The High Performance Sports (HPS) system is designed based on an athlete-centric environment, to nurture athletes to reach their fullest potential, said Sports Singapore (SS) on 23 December.
In a public letter posted on the Straits Times Forum, the Deputy Director of Public Relations of SS, Mr S Parameswaran said that long-term performance is a key factor in consideration of sports funding.
Mr Parameswaran agreed that resources are finite and that deserving athletes should be supported, saying that the Singapore Sports Institute’s (SSI’s) aim is to support athletes and national sports associations (NSAs) in their development and journey. He added that “this is exactly why SSI consistently reviews athletes’ and NSAs’ performances and prioritises resource allocation.”
Explaining the HPS system, Mr Parameswaran said that it operates on a multi-year timeframe which takes into account the needs of athletes as well as individual sports development.
Mr Parameswaran stressed, “Funding is not a reward or disincentive programme, nor is it a zero-sum game.”
“NSAs submit their Multi-Year Sports Plans with mutually agreed key performance indicators that they have to meet,” he said.
“These parameters do not fluctuate based on a single event or major games, but take a long-term view towards sustained performance by the NSA and athletes.”
Mr Parameswaran asserted, “We are mindful to strike a balance in favour of sustained performance over the long term, to make tweaks where necessary and increase the pool from which our next generation of sporting heroes may be cultivated.”
He was responding to a letter by Dennis Ang Bak Hwee published by ST on 18 December (Channel funding to sports that can deliver results). In his letter, Mr Ang urged the government to review the funding on football in order to channel it towards other sports that “can win regional or global recognition for Singapore”. He said this in view of the “limited resources” the government has for sports funding.
Mr Ang argued that Singaporeans today prefer the European and other major international football leagues over local football, compared to the 1970s and 1980s when local and regional football was more popular.
He then pointed out Team Singapore’s performance in the recent Sea Games, arguing that “it is an opportune time for Sport Singapore to review how it allocates funding.”
“Athletes have lost funding for missing qualifying times for international events,” he highlighted.
Mr Ang concluded, “Deserving sports and athletes that can deliver or have delivered results should be supported so they can reach their full potential.”

Gross under-funding of national athletes

The concern over sports funding in Singapore has been debated for years. Back in 2017, Singapore People’s Party member and current Chairman, Jose Raymond highlighted on his Facebook page the HPS funding scheme which categorises athletes into five levels.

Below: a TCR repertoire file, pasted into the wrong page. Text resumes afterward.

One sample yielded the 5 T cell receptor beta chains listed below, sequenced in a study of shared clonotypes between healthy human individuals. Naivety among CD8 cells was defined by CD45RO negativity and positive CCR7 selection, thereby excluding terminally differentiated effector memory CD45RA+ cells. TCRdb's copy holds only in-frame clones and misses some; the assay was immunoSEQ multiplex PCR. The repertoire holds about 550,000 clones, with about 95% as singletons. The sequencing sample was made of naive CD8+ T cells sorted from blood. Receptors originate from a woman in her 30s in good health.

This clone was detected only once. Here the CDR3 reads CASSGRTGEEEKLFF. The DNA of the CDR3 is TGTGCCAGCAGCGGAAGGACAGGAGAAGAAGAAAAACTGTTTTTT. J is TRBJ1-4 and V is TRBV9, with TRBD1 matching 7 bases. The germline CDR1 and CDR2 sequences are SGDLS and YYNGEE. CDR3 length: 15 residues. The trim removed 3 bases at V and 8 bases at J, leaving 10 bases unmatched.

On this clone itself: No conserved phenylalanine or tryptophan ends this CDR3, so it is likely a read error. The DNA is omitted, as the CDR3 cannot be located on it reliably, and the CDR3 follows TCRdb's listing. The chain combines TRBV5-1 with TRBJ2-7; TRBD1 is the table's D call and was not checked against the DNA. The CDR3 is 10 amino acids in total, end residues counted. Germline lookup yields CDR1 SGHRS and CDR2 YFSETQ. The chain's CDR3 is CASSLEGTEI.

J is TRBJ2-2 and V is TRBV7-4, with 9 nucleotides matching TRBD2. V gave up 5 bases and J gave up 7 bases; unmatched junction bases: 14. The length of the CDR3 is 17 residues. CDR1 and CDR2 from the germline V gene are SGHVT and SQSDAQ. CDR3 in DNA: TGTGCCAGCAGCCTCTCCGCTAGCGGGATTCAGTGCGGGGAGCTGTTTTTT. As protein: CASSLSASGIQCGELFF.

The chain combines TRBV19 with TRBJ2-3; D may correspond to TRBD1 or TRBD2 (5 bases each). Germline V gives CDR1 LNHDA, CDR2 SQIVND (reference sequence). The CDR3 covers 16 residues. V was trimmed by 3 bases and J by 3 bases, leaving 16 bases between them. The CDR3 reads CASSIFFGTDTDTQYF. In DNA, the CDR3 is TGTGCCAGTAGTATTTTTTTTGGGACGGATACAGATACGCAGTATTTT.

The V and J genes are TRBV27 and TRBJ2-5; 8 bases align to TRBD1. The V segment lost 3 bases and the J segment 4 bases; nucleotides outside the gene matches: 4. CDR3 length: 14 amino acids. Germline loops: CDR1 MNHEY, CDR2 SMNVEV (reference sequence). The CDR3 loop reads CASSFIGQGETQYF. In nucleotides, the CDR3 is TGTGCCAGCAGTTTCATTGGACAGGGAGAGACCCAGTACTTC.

L1 are athletes who excel on the world stage while those in L4 and L4P show potential at the regional and national levels.
Mr Raymond noted that those in L4 are only awarded S$600 a year – or S$50 per month on average – as training assistant grants (spexTAG) from SS. The grant is paid in two disbursements of S$300 every six months.
Mr Raymond lamented, “$50 a month on average for our national athletes in training grants is grossly inadequate, insulting and disrespectful.”
He explained, “Our athletes need supplements, proper nutrition, equipment and for some of them, there is a need to rush from school or camp to training in the evenings or vice versa in the mornings. There are also athletes who have to pay part or all of the costs of their overseas stints when they represent the country.”
Mr Raymond then quotes a Singaporean gold medallist at the 2015 SEA Games receiving S$600 a year at the time who said, “It is high time that Sport Singapore change their mentality towards supporting athletes who intend to make sports our career and bring glory to the country.”
The politician goes on to also note that senior coaches have shared their concerns with him of young national athletes thinking of quitting because of gross under-resourcing.
“From a sports funding policy perspective, this is unacceptable. Sport should never be just for people who have the financial means to pursue their passion and desire to represent the country,” said Mr Raymond.
He went on to point out that Minister for Culture, Community, and Youth Grace Fu had at the time announced an additional $10 million a year to support elite sports.
“But unfortunately, it certainly looks like there are athletes who need the support who don’t appear to be getting the necessary help,” said Mr Raymond.
“Don’t keep lamenting about limited resources, but let’s look into effective allocation of limited resources to help make every Singaporean national athlete a winner,” he concluded.

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